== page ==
Woman H

Women H lived in Antigua as an independent business women. A few days after the interview she migrated to the east coast of the United States to live with her spouse, a United States citizen she had met when he visited Antigua. She went to the United States with a permanent resident visa and plans to live there for a number of years before eventually returning to raise a family in Guatemala.

“Nothing, is…more securely shielded against the visibility and audibility of the public realm, than what goes on within the confines of the body…Nothing, by the same token, ejects one more radically from the world than exclusive concentration upon the body’s life.” (Ardent 110)

In both undocumented and documented migration, there is an intent and focus on the body during the process. Undocumented migration stresses the body, as seen in its crossing across country lines and spaces – such as the desert – that are dangerous exist in a type of political limbo that exposes the body to bare life. However, the type of migration done by Women H, officially and with a visa, still exposes the body to outside forces – the state one is trying to enter. Visa applicants must go through, according to both Woman H and the government travel site, a panel of vaccinations and medical examinations. While, it can be argued that these are done to protect the health of a nation. It can’t be forgotten that the body, as Ardent writes, is inherently tied to ideas of work.  “There is no doubt that, as the natural process of life is located in the body, there is no more immediately life-bound activity than laboring.” (Ardent, 110).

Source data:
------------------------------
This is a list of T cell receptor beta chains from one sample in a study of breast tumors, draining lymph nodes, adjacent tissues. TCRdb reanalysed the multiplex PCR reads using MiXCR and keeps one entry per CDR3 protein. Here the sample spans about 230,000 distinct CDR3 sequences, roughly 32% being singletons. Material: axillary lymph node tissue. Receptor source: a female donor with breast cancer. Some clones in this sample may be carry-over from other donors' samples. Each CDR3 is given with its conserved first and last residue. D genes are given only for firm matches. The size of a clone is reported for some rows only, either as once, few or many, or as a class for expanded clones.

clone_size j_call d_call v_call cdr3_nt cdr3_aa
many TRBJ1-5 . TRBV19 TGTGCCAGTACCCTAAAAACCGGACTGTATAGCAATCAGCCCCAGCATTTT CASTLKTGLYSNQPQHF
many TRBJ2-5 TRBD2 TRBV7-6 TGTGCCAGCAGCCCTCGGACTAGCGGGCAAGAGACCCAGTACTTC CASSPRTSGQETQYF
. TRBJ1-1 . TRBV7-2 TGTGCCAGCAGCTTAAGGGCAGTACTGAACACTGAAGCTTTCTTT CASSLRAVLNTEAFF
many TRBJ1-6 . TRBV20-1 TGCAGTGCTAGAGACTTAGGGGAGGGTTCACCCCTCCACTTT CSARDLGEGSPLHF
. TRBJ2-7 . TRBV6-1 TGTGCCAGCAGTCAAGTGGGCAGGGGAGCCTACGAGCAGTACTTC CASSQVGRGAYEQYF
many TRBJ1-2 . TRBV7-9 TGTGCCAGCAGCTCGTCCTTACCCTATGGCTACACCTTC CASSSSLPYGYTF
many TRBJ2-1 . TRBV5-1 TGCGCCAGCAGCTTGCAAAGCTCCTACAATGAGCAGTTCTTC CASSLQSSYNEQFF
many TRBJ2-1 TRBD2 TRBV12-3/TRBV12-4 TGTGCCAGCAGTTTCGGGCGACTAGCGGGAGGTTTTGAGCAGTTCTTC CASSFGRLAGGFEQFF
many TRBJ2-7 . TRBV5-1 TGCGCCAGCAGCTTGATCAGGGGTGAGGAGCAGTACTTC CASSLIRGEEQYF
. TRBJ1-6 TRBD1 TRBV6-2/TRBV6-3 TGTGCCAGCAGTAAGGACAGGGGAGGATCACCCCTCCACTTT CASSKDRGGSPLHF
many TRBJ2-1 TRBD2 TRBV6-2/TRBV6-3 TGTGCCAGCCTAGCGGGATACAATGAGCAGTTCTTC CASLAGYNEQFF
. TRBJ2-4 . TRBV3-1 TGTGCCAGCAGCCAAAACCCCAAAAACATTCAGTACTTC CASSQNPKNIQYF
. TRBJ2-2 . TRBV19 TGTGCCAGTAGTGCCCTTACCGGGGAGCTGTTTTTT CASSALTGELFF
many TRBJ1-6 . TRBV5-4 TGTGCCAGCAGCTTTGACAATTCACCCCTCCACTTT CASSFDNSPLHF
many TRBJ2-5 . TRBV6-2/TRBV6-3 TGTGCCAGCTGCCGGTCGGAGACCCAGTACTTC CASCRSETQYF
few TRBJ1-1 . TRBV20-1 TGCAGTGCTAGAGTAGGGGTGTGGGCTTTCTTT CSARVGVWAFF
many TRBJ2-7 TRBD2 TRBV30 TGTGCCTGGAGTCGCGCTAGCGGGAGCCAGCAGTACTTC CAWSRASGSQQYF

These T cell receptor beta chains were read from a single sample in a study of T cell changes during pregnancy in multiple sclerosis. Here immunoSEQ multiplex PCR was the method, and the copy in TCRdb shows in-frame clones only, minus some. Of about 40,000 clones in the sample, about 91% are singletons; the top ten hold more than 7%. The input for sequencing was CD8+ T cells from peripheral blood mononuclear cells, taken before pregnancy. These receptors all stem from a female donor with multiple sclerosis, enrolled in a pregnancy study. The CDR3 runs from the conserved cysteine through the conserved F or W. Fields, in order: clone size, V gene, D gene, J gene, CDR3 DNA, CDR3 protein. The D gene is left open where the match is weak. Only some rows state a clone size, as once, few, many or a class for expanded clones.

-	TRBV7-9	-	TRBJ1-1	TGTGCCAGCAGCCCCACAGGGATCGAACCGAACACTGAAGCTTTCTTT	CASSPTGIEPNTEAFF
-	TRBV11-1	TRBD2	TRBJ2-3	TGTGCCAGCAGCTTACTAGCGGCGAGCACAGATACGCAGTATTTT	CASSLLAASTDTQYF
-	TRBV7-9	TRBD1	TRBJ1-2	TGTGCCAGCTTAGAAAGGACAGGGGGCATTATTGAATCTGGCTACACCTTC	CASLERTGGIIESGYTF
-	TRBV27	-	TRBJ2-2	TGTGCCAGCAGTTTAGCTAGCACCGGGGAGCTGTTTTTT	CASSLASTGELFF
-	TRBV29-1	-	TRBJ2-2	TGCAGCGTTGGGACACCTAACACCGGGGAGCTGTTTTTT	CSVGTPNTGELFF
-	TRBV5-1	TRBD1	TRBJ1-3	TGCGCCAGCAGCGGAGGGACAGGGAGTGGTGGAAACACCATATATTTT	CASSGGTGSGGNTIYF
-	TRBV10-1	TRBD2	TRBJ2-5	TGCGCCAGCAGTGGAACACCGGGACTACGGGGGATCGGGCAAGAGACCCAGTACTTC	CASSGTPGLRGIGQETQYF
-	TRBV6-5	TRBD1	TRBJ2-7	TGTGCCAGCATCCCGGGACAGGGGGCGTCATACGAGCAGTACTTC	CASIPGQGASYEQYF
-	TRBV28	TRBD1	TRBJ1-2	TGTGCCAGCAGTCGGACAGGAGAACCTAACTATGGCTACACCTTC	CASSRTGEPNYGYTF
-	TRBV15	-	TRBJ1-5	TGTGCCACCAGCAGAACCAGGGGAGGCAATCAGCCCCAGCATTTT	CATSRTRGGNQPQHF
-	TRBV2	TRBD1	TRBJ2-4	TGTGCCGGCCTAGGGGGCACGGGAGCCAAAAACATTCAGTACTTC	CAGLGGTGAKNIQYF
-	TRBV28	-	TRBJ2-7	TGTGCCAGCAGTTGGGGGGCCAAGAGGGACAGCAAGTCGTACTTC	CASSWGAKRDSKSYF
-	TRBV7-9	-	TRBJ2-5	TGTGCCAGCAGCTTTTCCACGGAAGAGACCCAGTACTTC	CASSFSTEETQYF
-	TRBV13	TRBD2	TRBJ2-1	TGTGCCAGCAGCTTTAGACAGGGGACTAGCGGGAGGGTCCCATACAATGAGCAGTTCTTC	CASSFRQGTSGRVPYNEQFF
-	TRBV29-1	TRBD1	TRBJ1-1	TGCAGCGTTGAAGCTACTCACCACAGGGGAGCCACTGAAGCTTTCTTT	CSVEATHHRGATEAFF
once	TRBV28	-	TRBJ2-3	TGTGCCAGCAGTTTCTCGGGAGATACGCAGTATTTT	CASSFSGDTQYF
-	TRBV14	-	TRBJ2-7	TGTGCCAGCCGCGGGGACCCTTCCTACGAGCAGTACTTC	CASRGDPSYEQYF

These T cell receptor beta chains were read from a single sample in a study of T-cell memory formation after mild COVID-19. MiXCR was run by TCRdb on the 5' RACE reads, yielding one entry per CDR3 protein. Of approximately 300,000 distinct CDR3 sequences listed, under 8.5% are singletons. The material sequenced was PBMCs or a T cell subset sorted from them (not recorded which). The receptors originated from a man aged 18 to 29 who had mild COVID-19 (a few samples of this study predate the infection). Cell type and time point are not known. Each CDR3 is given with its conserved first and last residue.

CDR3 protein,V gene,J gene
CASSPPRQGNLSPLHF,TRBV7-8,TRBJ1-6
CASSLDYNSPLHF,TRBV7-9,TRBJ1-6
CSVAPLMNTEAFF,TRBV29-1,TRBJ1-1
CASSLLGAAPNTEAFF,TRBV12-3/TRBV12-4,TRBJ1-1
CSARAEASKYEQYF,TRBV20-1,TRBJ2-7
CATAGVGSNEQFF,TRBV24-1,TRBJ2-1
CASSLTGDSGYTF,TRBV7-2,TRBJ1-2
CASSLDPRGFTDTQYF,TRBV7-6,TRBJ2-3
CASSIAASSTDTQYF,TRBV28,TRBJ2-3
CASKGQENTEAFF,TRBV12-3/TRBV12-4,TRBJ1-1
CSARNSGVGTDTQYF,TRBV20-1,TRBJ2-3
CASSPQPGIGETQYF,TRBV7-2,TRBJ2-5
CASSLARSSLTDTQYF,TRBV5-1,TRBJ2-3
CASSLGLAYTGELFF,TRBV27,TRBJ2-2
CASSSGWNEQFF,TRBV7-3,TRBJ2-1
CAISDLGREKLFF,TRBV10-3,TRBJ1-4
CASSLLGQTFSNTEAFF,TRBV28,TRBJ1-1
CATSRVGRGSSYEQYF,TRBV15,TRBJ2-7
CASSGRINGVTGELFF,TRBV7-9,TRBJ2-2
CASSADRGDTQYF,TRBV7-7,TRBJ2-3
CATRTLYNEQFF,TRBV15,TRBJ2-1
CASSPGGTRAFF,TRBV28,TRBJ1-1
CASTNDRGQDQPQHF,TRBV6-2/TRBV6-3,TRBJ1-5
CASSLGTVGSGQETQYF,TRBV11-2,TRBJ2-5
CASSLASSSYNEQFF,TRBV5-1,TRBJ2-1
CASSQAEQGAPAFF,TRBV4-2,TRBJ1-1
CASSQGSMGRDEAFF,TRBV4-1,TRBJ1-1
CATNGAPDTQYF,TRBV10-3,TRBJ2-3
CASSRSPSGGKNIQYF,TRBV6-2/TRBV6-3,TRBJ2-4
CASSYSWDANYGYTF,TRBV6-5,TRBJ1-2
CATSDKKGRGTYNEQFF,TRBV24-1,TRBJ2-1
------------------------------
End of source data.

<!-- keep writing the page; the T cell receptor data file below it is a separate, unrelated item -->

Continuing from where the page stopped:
To further emphasize this point, not only does a visa cost money; Women H even said that if they had hired a lawyer to help with the forms, it would have cost thousands of dollars, but a person must also demonstrate evidence that they and their spouse will be able to have a sufficient financial status. However what that would be is not clearly defined.

This attention to a person and their labor engages the body, normally a private entity, as a public work. This goes against the normal, inherent personal localization of the body as “nothing, is…more securely shielded against the visibility and audibility of the public realm, than what goes on within the confines of the body…¨(Ardent 110). This treatment of the body as a public of space uses the inherent boundary of the bare life that Agamben writes is in everyone. This brief transition to the bare life takes one out of their own country to situate them as blank slates for a new country. “Nothing, by the same token, ejects one more radically from the world than exclusive concentration upon the body’s life.” (Ardent 110)

…the mechanics of power are addressed to the body, to life, to what causes it to proliferate, to what reinforces the species, its stamina, its ability to dominate, or its capacity to being used” (Foucault 147).